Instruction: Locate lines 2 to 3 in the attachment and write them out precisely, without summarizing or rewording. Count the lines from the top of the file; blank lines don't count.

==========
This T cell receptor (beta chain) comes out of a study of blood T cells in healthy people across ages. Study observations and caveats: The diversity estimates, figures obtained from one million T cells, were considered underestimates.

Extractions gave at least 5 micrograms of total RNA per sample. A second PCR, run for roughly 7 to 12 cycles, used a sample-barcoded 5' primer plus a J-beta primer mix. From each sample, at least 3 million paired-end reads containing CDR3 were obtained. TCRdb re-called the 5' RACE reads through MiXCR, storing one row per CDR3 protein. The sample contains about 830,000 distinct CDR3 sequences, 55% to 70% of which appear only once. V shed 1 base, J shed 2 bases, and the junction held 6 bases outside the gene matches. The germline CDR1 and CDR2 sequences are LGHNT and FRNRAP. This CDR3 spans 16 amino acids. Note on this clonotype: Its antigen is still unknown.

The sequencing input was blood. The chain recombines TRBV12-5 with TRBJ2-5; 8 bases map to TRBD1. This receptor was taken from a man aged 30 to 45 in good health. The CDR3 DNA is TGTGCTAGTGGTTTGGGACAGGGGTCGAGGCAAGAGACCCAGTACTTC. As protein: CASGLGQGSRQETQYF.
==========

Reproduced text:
Extractions gave at least 5 micrograms of total RNA per sample. A second PCR, run for roughly 7 to 12 cycles, used a sample-barcoded 5' primer plus a J-beta primer mix. From each sample, at least 3 million paired-end reads containing CDR3 were obtained. TCRdb re-called the 5' RACE reads through MiXCR, storing one row per CDR3 protein. The sample contains about 830,000 distinct CDR3 sequences, 55% to 70% of which appear only once. V shed 1 base, J shed 2 bases, and the junction held 6 bases outside the gene matches. The germline CDR1 and CDR2 sequences are LGHNT and FRNRAP. This CDR3 spans 16 amino acids. Note on this clonotype: Its antigen is still unknown.

The sequencing input was blood. The chain recombines TRBV12-5 with TRBJ2-5; 8 bases map to TRBD1. This receptor was taken from a man aged 30 to 45 in good health. The CDR3 DNA is TGTGCTAGTGGTTTGGGACAGGGGTCGAGGCAAGAGACCCAGTACTTC. As protein: CASGLGQGSRQETQYF.